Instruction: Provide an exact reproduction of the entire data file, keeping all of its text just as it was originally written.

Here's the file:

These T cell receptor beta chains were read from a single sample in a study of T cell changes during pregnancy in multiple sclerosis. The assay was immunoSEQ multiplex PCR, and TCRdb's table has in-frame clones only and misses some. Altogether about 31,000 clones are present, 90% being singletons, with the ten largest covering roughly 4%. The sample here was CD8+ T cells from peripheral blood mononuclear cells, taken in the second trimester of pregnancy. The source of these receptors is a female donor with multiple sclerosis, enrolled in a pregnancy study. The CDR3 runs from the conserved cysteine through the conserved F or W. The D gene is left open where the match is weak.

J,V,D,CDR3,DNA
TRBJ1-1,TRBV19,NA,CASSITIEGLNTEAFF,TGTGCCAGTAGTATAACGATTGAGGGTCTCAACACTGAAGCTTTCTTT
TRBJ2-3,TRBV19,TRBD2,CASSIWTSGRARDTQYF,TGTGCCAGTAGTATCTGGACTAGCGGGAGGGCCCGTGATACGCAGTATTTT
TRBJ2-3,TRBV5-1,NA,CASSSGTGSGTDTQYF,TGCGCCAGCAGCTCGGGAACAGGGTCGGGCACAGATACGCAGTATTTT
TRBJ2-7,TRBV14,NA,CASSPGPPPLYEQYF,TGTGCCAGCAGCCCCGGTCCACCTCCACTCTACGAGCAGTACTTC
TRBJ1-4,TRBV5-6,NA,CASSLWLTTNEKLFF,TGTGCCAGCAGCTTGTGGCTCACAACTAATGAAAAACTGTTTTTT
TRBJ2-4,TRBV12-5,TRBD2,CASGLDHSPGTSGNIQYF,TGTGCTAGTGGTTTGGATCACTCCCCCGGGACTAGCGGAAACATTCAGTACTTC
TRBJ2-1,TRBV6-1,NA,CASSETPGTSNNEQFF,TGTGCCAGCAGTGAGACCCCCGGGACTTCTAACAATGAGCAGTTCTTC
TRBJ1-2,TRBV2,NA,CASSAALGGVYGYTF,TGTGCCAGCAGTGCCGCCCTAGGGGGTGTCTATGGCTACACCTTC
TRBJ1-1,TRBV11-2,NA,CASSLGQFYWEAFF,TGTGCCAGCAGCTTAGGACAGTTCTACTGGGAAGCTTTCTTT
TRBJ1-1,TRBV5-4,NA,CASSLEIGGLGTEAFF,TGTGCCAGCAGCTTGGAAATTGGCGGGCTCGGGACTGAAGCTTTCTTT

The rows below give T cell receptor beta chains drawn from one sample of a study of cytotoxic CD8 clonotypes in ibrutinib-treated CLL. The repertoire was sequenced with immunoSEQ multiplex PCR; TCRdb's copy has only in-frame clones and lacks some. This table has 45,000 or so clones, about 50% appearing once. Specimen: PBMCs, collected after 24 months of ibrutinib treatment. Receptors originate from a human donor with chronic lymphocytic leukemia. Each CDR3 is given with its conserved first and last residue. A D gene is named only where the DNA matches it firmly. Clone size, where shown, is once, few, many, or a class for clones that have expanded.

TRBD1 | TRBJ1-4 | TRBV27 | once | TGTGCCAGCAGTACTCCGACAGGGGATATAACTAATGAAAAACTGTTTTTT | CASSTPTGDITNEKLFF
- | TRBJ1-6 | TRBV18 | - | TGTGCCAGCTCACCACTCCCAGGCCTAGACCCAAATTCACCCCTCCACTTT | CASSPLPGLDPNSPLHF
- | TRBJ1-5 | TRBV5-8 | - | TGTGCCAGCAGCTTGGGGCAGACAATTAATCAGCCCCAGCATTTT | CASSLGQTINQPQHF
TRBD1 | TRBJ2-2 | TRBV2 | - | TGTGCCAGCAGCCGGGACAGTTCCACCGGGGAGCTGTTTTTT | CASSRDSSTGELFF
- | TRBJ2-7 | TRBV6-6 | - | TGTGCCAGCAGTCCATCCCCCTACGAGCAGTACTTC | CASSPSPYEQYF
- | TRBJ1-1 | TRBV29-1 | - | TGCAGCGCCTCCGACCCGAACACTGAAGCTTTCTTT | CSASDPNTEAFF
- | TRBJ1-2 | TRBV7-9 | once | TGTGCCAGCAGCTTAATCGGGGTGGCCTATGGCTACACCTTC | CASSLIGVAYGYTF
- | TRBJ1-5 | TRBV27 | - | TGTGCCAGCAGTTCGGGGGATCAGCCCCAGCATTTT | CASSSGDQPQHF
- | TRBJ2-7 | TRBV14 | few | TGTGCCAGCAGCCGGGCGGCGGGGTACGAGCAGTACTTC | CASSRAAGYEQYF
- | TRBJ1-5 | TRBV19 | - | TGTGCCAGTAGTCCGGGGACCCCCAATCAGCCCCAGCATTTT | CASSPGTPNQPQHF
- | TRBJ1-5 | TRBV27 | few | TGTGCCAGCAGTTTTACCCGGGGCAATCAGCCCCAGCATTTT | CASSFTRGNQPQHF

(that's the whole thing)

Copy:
These T cell receptor beta chains were read from a single sample in a study of T cell changes during pregnancy in multiple sclerosis. The assay was immunoSEQ multiplex PCR, and TCRdb's table has in-frame clones only and misses some. Altogether about 31,000 clones are present, 90% being singletons, with the ten largest covering roughly 4%. The sample here was CD8+ T cells from peripheral blood mononuclear cells, taken in the second trimester of pregnancy. The source of these receptors is a female donor with multiple sclerosis, enrolled in a pregnancy study. The CDR3 runs from the conserved cysteine through the conserved F or W. The D gene is left open where the match is weak.

J,V,D,CDR3,DNA
TRBJ1-1,TRBV19,NA,CASSITIEGLNTEAFF,TGTGCCAGTAGTATAACGATTGAGGGTCTCAACACTGAAGCTTTCTTT
TRBJ2-3,TRBV19,TRBD2,CASSIWTSGRARDTQYF,TGTGCCAGTAGTATCTGGACTAGCGGGAGGGCCCGTGATACGCAGTATTTT
TRBJ2-3,TRBV5-1,NA,CASSSGTGSGTDTQYF,TGCGCCAGCAGCTCGGGAACAGGGTCGGGCACAGATACGCAGTATTTT
TRBJ2-7,TRBV14,NA,CASSPGPPPLYEQYF,TGTGCCAGCAGCCCCGGTCCACCTCCACTCTACGAGCAGTACTTC
TRBJ1-4,TRBV5-6,NA,CASSLWLTTNEKLFF,TGTGCCAGCAGCTTGTGGCTCACAACTAATGAAAAACTGTTTTTT
TRBJ2-4,TRBV12-5,TRBD2,CASGLDHSPGTSGNIQYF,TGTGCTAGTGGTTTGGATCACTCCCCCGGGACTAGCGGAAACATTCAGTACTTC
TRBJ2-1,TRBV6-1,NA,CASSETPGTSNNEQFF,TGTGCCAGCAGTGAGACCCCCGGGACTTCTAACAATGAGCAGTTCTTC
TRBJ1-2,TRBV2,NA,CASSAALGGVYGYTF,TGTGCCAGCAGTGCCGCCCTAGGGGGTGTCTATGGCTACACCTTC
TRBJ1-1,TRBV11-2,NA,CASSLGQFYWEAFF,TGTGCCAGCAGCTTAGGACAGTTCTACTGGGAAGCTTTCTTT
TRBJ1-1,TRBV5-4,NA,CASSLEIGGLGTEAFF,TGTGCCAGCAGCTTGGAAATTGGCGGGCTCGGGACTGAAGCTTTCTTT

The rows below give T cell receptor beta chains drawn from one sample of a study of cytotoxic CD8 clonotypes in ibrutinib-treated CLL. The repertoire was sequenced with immunoSEQ multiplex PCR; TCRdb's copy has only in-frame clones and lacks some. This table has 45,000 or so clones, about 50% appearing once. Specimen: PBMCs, collected after 24 months of ibrutinib treatment. Receptors originate from a human donor with chronic lymphocytic leukemia. Each CDR3 is given with its conserved first and last residue. A D gene is named only where the DNA matches it firmly. Clone size, where shown, is once, few, many, or a class for clones that have expanded.

TRBD1 | TRBJ1-4 | TRBV27 | once | TGTGCCAGCAGTACTCCGACAGGGGATATAACTAATGAAAAACTGTTTTTT | CASSTPTGDITNEKLFF
- | TRBJ1-6 | TRBV18 | - | TGTGCCAGCTCACCACTCCCAGGCCTAGACCCAAATTCACCCCTCCACTTT | CASSPLPGLDPNSPLHF
- | TRBJ1-5 | TRBV5-8 | - | TGTGCCAGCAGCTTGGGGCAGACAATTAATCAGCCCCAGCATTTT | CASSLGQTINQPQHF
TRBD1 | TRBJ2-2 | TRBV2 | - | TGTGCCAGCAGCCGGGACAGTTCCACCGGGGAGCTGTTTTTT | CASSRDSSTGELFF
- | TRBJ2-7 | TRBV6-6 | - | TGTGCCAGCAGTCCATCCCCCTACGAGCAGTACTTC | CASSPSPYEQYF
- | TRBJ1-1 | TRBV29-1 | - | TGCAGCGCCTCCGACCCGAACACTGAAGCTTTCTTT | CSASDPNTEAFF
- | TRBJ1-2 | TRBV7-9 | once | TGTGCCAGCAGCTTAATCGGGGTGGCCTATGGCTACACCTTC | CASSLIGVAYGYTF
- | TRBJ1-5 | TRBV27 | - | TGTGCCAGCAGTTCGGGGGATCAGCCCCAGCATTTT | CASSSGDQPQHF
- | TRBJ2-7 | TRBV14 | few | TGTGCCAGCAGCCGGGCGGCGGGGTACGAGCAGTACTTC | CASSRAAGYEQYF
- | TRBJ1-5 | TRBV19 | - | TGTGCCAGTAGTCCGGGGACCCCCAATCAGCCCCAGCATTTT | CASSPGTPNQPQHF
- | TRBJ1-5 | TRBV27 | few | TGTGCCAGCAGTTTTACCCGGGGCAATCAGCCCCAGCATTTT | CASSFTRGNQPQHF